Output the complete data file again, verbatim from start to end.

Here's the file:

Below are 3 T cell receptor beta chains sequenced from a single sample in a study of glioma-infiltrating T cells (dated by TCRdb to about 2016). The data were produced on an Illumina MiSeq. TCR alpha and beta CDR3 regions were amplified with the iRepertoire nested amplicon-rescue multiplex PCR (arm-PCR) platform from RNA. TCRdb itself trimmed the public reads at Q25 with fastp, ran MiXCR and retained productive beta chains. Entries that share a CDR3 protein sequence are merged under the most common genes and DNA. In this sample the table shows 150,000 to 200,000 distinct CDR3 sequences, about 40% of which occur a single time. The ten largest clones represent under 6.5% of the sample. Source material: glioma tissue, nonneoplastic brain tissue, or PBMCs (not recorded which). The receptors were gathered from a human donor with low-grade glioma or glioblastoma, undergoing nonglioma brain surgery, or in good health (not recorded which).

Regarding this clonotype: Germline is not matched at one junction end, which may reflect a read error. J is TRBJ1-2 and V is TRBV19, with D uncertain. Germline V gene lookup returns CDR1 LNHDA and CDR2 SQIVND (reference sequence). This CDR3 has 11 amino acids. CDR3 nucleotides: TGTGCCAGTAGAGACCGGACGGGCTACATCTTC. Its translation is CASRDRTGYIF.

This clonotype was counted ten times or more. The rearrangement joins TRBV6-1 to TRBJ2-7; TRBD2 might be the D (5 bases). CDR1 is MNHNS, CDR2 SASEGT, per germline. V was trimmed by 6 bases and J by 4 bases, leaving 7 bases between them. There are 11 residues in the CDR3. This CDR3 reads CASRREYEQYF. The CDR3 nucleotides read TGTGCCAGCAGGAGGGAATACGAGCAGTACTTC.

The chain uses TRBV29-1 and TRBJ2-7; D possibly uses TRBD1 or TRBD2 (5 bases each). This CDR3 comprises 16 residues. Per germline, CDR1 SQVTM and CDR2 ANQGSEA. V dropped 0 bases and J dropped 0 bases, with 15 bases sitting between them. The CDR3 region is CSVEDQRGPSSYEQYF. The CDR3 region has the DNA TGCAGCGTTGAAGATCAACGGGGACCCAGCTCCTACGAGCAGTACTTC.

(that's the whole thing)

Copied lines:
Below are 3 T cell receptor beta chains sequenced from a single sample in a study of glioma-infiltrating T cells (dated by TCRdb to about 2016). The data were produced on an Illumina MiSeq. TCR alpha and beta CDR3 regions were amplified with the iRepertoire nested amplicon-rescue multiplex PCR (arm-PCR) platform from RNA. TCRdb itself trimmed the public reads at Q25 with fastp, ran MiXCR and retained productive beta chains. Entries that share a CDR3 protein sequence are merged under the most common genes and DNA. In this sample the table shows 150,000 to 200,000 distinct CDR3 sequences, about 40% of which occur a single time. The ten largest clones represent under 6.5% of the sample. Source material: glioma tissue, nonneoplastic brain tissue, or PBMCs (not recorded which). The receptors were gathered from a human donor with low-grade glioma or glioblastoma, undergoing nonglioma brain surgery, or in good health (not recorded which).

Regarding this clonotype: Germline is not matched at one junction end, which may reflect a read error. J is TRBJ1-2 and V is TRBV19, with D uncertain. Germline V gene lookup returns CDR1 LNHDA and CDR2 SQIVND (reference sequence). This CDR3 has 11 amino acids. CDR3 nucleotides: TGTGCCAGTAGAGACCGGACGGGCTACATCTTC. Its translation is CASRDRTGYIF.

This clonotype was counted ten times or more. The rearrangement joins TRBV6-1 to TRBJ2-7; TRBD2 might be the D (5 bases). CDR1 is MNHNS, CDR2 SASEGT, per germline. V was trimmed by 6 bases and J by 4 bases, leaving 7 bases between them. There are 11 residues in the CDR3. This CDR3 reads CASRREYEQYF. The CDR3 nucleotides read TGTGCCAGCAGGAGGGAATACGAGCAGTACTTC.

The chain uses TRBV29-1 and TRBJ2-7; D possibly uses TRBD1 or TRBD2 (5 bases each). This CDR3 comprises 16 residues. Per germline, CDR1 SQVTM and CDR2 ANQGSEA. V dropped 0 bases and J dropped 0 bases, with 15 bases sitting between them. The CDR3 region is CSVEDQRGPSSYEQYF. The CDR3 region has the DNA TGCAGCGTTGAAGATCAACGGGGACCCAGCTCCTACGAGCAGTACTTC.